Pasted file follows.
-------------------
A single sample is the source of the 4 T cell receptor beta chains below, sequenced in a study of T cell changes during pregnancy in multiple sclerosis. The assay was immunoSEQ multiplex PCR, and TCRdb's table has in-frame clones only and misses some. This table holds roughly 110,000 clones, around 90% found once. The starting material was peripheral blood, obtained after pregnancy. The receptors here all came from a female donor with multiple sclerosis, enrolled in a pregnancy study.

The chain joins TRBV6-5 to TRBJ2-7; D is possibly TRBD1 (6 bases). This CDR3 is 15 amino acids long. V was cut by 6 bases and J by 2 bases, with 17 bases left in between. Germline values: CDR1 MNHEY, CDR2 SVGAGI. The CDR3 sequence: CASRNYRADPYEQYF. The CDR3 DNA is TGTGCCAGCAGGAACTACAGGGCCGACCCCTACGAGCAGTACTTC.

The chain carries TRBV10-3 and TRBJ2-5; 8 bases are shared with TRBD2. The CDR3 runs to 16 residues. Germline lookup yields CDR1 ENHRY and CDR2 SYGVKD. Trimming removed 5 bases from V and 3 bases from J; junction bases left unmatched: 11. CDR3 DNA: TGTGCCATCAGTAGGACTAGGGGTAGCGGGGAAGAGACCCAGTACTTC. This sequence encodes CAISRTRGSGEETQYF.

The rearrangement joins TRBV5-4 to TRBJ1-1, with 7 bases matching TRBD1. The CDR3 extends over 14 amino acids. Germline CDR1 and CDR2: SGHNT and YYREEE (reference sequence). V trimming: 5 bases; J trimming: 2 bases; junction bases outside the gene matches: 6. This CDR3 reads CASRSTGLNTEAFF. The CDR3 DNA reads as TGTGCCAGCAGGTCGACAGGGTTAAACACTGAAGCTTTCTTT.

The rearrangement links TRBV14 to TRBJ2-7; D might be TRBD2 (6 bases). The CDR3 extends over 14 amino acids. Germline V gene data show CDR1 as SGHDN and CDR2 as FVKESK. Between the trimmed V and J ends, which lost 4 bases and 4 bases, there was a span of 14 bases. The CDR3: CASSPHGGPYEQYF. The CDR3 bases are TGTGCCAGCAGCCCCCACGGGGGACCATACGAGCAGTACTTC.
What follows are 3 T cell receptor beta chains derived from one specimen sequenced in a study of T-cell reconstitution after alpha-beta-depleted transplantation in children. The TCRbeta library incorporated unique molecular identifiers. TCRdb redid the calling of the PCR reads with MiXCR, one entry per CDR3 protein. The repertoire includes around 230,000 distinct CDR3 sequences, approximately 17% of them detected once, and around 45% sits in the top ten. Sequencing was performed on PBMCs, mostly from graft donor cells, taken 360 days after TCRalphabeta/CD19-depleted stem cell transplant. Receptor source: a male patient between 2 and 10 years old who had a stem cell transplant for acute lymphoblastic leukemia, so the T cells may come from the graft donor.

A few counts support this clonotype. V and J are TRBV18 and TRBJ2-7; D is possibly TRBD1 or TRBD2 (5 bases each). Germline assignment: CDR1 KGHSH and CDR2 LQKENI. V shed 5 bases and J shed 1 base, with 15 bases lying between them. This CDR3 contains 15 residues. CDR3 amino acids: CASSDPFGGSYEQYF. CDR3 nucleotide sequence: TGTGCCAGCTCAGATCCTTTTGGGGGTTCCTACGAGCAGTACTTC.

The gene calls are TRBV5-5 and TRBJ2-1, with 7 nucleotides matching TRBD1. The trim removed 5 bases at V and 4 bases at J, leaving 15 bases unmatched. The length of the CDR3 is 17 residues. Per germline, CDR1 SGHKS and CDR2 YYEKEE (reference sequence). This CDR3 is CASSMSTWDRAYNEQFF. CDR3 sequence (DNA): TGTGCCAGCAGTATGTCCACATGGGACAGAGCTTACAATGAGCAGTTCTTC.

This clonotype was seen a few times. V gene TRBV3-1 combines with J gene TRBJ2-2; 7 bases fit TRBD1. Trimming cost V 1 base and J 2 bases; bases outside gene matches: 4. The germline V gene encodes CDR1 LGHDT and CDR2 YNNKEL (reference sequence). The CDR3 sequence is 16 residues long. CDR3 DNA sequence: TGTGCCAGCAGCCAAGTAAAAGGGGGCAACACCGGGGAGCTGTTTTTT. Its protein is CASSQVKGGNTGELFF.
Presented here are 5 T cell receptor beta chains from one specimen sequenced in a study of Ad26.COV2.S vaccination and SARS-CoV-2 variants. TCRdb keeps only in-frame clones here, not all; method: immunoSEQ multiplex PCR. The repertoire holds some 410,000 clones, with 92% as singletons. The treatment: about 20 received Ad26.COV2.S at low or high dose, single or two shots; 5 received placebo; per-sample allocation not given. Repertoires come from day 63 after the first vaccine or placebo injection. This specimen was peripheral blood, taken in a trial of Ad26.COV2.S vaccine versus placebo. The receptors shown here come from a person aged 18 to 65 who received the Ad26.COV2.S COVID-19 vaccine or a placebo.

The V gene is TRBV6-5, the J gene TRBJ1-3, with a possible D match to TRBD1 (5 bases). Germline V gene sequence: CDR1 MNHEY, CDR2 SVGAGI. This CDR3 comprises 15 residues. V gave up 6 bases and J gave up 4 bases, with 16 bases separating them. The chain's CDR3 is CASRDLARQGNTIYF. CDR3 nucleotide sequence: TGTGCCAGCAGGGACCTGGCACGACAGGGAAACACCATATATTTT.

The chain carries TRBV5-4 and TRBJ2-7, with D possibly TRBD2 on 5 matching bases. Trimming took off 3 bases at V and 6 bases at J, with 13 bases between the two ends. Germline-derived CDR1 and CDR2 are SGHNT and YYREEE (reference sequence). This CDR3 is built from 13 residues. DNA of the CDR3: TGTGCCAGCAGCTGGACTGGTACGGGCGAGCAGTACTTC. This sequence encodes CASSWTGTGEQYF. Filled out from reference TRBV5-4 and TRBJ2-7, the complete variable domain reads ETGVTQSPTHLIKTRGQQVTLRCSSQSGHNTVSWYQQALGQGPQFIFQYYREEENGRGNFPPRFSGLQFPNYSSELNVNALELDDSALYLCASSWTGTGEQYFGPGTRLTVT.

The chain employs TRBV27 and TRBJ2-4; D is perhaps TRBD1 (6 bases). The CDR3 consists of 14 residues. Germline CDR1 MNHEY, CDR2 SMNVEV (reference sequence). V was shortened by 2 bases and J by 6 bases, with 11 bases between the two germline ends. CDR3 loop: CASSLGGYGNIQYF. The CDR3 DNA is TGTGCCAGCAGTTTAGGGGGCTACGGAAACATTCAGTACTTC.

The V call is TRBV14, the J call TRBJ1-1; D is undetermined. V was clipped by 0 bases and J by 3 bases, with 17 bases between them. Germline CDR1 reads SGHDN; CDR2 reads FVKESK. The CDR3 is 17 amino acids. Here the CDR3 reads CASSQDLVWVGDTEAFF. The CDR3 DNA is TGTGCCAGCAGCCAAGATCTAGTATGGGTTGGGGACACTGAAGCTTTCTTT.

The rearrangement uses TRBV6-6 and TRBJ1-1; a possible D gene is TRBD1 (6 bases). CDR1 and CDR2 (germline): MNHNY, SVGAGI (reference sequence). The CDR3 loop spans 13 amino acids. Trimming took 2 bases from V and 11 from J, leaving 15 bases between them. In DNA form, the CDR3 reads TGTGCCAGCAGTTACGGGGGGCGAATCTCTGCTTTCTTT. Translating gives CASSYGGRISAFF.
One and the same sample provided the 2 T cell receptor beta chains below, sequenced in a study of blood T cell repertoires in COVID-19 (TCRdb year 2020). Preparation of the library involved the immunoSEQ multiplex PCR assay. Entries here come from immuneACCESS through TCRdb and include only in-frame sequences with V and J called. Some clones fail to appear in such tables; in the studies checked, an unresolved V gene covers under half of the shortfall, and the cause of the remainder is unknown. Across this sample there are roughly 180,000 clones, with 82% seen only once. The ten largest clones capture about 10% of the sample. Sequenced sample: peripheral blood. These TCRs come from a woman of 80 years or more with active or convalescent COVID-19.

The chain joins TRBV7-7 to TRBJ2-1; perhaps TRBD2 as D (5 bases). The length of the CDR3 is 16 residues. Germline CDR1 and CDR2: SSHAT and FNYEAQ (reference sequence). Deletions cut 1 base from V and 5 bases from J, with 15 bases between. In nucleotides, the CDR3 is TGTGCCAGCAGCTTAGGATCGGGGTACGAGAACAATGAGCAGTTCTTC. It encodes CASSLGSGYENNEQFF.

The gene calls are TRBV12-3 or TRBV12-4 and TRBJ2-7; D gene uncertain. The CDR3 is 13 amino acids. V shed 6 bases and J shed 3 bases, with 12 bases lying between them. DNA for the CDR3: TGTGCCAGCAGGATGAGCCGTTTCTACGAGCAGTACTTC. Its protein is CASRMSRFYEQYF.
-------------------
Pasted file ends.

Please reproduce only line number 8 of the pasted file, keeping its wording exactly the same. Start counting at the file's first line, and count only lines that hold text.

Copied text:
The gene calls are TRBV5-5 and TRBJ2-1, with 7 nucleotides matching TRBD1. The trim removed 5 bases at V and 4 bases at J, leaving 15 bases unmatched. The length of the CDR3 is 17 residues. Per germline, CDR1 SGHKS and CDR2 YYEKEE (reference sequence). This CDR3 is CASSMSTWDRAYNEQFF. CDR3 sequence (DNA): TGTGCCAGCAGTATGTCCACATGGGACAGAGCTTACAATGAGCAGTTCTTC.